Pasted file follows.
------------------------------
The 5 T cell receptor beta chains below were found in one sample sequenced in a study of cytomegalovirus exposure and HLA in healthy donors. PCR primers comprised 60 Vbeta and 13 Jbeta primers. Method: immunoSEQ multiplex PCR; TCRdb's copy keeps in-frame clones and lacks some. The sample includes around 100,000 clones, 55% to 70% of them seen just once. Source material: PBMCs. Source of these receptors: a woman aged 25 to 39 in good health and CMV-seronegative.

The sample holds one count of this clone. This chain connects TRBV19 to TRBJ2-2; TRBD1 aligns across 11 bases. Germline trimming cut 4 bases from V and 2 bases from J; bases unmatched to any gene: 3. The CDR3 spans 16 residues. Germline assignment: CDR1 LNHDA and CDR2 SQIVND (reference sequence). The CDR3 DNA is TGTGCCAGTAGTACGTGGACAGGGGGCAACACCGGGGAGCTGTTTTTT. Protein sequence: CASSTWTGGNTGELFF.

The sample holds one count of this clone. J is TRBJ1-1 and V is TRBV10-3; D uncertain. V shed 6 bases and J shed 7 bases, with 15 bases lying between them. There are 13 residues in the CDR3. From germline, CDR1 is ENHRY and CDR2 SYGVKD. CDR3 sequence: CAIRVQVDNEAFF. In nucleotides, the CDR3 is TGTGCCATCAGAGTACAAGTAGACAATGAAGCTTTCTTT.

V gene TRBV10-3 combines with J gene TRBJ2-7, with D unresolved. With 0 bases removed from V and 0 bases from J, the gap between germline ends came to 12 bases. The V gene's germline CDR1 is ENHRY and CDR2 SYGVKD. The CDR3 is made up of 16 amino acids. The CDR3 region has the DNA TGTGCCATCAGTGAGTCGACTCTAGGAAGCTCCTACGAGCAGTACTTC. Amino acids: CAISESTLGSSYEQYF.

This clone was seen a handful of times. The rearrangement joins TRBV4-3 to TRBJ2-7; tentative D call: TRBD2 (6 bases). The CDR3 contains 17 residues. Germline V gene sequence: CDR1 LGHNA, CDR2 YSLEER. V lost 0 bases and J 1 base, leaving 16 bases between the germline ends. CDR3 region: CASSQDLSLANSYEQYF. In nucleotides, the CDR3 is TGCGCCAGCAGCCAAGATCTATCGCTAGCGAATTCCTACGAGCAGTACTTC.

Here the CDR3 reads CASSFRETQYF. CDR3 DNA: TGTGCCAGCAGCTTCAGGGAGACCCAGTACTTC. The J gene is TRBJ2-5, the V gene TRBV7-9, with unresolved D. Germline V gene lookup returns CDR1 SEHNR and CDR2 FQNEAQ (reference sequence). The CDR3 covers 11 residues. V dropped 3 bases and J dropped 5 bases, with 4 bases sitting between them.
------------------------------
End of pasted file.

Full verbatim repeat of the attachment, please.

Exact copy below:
The 5 T cell receptor beta chains below were found in one sample sequenced in a study of cytomegalovirus exposure and HLA in healthy donors. PCR primers comprised 60 Vbeta and 13 Jbeta primers. Method: immunoSEQ multiplex PCR; TCRdb's copy keeps in-frame clones and lacks some. The sample includes around 100,000 clones, 55% to 70% of them seen just once. Source material: PBMCs. Source of these receptors: a woman aged 25 to 39 in good health and CMV-seronegative.

The sample holds one count of this clone. This chain connects TRBV19 to TRBJ2-2; TRBD1 aligns across 11 bases. Germline trimming cut 4 bases from V and 2 bases from J; bases unmatched to any gene: 3. The CDR3 spans 16 residues. Germline assignment: CDR1 LNHDA and CDR2 SQIVND (reference sequence). The CDR3 DNA is TGTGCCAGTAGTACGTGGACAGGGGGCAACACCGGGGAGCTGTTTTTT. Protein sequence: CASSTWTGGNTGELFF.

The sample holds one count of this clone. J is TRBJ1-1 and V is TRBV10-3; D uncertain. V shed 6 bases and J shed 7 bases, with 15 bases lying between them. There are 13 residues in the CDR3. From germline, CDR1 is ENHRY and CDR2 SYGVKD. CDR3 sequence: CAIRVQVDNEAFF. In nucleotides, the CDR3 is TGTGCCATCAGAGTACAAGTAGACAATGAAGCTTTCTTT.

V gene TRBV10-3 combines with J gene TRBJ2-7, with D unresolved. With 0 bases removed from V and 0 bases from J, the gap between germline ends came to 12 bases. The V gene's germline CDR1 is ENHRY and CDR2 SYGVKD. The CDR3 is made up of 16 amino acids. The CDR3 region has the DNA TGTGCCATCAGTGAGTCGACTCTAGGAAGCTCCTACGAGCAGTACTTC. Amino acids: CAISESTLGSSYEQYF.

This clone was seen a handful of times. The rearrangement joins TRBV4-3 to TRBJ2-7; tentative D call: TRBD2 (6 bases). The CDR3 contains 17 residues. Germline V gene sequence: CDR1 LGHNA, CDR2 YSLEER. V lost 0 bases and J 1 base, leaving 16 bases between the germline ends. CDR3 region: CASSQDLSLANSYEQYF. In nucleotides, the CDR3 is TGCGCCAGCAGCCAAGATCTATCGCTAGCGAATTCCTACGAGCAGTACTTC.

Here the CDR3 reads CASSFRETQYF. CDR3 DNA: TGTGCCAGCAGCTTCAGGGAGACCCAGTACTTC. The J gene is TRBJ2-5, the V gene TRBV7-9, with unresolved D. Germline V gene lookup returns CDR1 SEHNR and CDR2 FQNEAQ (reference sequence). The CDR3 covers 11 residues. V dropped 3 bases and J dropped 5 bases, with 4 bases sitting between them.